First came the fight and passage of the “living wage” in western Washington. Now a “livable schedule” is under consideration in Seattle.
The group, Working Washington, a labor advocacy group, is focusing its efforts on shift scheduling. “Just like Seattle workers led the way forward in the fight for $15, we’re going to lead the way to win one of the nation’s first secure-scheduling laws,” the organization said on its website.
Supporters of the ordinance say that unpredictable and insecure schedules deny thousands of workers the flexibility they need to plan time with their families, live balanced lives, and participate in their communities.
Asian Pacific Islander (API) workers surveyed earlier this year by Working Washington found:
All of the part-time API workers had their work weeks vary by eight hours or more — a week-to-week difference of a full-time work day.
- 50 percent of part-time API workers reported they were expected to have open availability.
- 58 percent of surveyed API workers get their schedules one week or less in advance.
Working Washington has not yet revealed the specifics of their proposal, but its website states “secure scheduling means” workers should receive advance notice of shifts. The ordinance is still being written, but it is expected to include a “predictability pay” penalty if an employer changes a worker’s hours after the advance notice window and a guaranteed minimum pay for workers who are “on-call,” but not called in to work.
“Under restrictive scheduling, a manager would face a fine and be discouraged from offering hours to a mom forced to miss two days of work to care for an ill child.” said Jim Szymanski of the Washington Retail Association. “What manager would willingly pay a fine to address a last-minute request of a parent to attend a child’s school event or a student’s request for more hours when classes are canceled for exams?”
San Francisco has passed a similar law and provides an interesting case study on how the regulations impact small businesses and their workers.
The Washington Police Center said, “An unexpected warm weather streak last summer increased consumer traffic for many retailers. Businesses (in San Francisco) say they were unable to call in extra staff and consumers were frustrated by the lack of sufficient service. And some workers complain the city’s new regulations have discouraged employers from offering them extra hours or shifts on short notice because they would be required to pay the extra ‘predictability pay’ penalty.”
Teizi Mersai, manager of Lam’s Seafood Market in the International District, said he applauds the Office of Labor Standards (OLS) for looking out for Seattle employees. However, he is concerned that “we are moving forward just because other cities are doing this, or we are competing with other cities to come up with the ‘best’ (employee-positive) city to work in.”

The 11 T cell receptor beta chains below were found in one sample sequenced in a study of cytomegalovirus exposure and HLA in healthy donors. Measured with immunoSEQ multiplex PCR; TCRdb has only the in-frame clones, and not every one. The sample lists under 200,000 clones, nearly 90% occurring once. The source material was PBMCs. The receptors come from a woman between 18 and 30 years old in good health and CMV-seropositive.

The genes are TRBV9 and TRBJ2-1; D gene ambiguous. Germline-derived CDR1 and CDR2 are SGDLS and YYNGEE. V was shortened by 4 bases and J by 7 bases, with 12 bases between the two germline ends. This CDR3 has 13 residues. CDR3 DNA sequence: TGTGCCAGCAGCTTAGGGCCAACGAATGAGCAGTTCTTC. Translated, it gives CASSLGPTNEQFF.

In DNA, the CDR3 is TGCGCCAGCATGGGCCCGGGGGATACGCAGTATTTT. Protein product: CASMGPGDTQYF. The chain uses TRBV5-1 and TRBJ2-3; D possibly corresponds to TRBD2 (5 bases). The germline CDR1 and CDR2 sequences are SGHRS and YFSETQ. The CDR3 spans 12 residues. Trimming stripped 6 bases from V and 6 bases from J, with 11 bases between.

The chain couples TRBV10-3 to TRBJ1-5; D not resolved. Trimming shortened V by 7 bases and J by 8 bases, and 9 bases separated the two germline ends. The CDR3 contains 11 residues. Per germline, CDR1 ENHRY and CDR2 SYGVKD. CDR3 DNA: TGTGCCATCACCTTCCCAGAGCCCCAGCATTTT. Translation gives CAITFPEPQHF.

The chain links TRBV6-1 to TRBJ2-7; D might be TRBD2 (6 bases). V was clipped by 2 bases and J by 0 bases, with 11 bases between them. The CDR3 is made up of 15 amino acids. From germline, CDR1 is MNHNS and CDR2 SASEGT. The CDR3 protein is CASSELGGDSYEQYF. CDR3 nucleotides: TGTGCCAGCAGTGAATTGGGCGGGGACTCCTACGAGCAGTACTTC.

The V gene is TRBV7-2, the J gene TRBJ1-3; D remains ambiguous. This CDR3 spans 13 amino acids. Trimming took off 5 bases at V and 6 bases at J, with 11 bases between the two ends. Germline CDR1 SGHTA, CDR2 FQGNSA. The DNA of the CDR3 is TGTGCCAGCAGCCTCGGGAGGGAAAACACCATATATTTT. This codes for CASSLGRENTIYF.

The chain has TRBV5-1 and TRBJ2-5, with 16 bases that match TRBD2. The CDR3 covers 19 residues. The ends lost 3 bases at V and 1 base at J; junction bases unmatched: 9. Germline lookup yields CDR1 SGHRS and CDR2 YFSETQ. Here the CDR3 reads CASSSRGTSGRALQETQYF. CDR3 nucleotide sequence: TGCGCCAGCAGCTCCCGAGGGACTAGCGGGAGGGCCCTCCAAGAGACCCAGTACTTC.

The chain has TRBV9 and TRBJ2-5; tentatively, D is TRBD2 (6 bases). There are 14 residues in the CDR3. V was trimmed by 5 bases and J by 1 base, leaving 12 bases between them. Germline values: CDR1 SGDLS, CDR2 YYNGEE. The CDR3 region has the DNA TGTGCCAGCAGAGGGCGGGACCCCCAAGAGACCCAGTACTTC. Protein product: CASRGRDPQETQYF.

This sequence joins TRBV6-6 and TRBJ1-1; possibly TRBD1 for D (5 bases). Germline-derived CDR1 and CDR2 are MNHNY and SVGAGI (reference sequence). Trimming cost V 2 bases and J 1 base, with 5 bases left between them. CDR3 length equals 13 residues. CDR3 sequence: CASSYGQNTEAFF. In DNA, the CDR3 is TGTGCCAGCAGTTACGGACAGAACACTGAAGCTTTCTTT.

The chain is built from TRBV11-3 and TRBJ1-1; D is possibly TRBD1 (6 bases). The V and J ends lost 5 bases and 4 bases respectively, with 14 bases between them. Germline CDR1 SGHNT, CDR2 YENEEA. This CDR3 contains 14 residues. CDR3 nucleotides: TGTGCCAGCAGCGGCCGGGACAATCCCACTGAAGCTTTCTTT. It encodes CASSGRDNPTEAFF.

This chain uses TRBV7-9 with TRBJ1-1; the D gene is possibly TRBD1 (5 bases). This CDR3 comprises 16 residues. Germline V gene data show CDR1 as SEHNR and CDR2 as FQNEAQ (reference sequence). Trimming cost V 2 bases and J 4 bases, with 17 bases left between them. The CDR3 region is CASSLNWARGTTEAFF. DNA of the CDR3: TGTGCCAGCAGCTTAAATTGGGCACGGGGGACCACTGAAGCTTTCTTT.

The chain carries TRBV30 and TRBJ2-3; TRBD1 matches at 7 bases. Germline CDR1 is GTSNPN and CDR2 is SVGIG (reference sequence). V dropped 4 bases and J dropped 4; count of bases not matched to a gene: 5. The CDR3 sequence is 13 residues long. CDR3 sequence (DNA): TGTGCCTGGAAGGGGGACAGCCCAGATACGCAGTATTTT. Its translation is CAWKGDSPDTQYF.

Mersai is urging more business owners and managers from the Asian community to speak out.
“I did not see many other businesses from the ID District, aside from Uwajimaya, attending [the City of Seattle] stakeholders’ meetings. I do not know if this is by design, or [if] OLS just did not publicize it enough, but ordinances [like this] can lead to more harm than good.”
Food for thought: Working Washington is funded by the Service Employees International Union (SEIU).
While the City of Seattle’s $15 minimum wage ordinance does not include a union waiver, the $15 minimum wage campaign in SeaTac, which kicked off the whole “15 Now” movement, does. The movement started as an effort to intimidate SeaTac employers into unionizing. When employers resisted, union executives made good on their threat to fund a $15 minimum wage ballot measure, complete with a clause to incentivize employers to unionize.
The goal is that unionization becomes the “low-cost option” for employers to avoid paying otherwise mandated benefits.
Additionally, more unionized employers mean more union members, which mean more union dues. Washington is not a right-to-work state, so workers have no say in whether they pay those dues to be represented by the union; it is a condition of employment.
We support workers’ rights and the rights of business owners to run their operation in the most efficient way. However, there must be a balance, a “give and take.” This should be an agreement up-front between employer and employee, not a one-size-fits-all government regulation. Employers will lose the flexibility they need to quickly respond to customer needs, and workers lose important work opportunities, a lose-lose situation for all.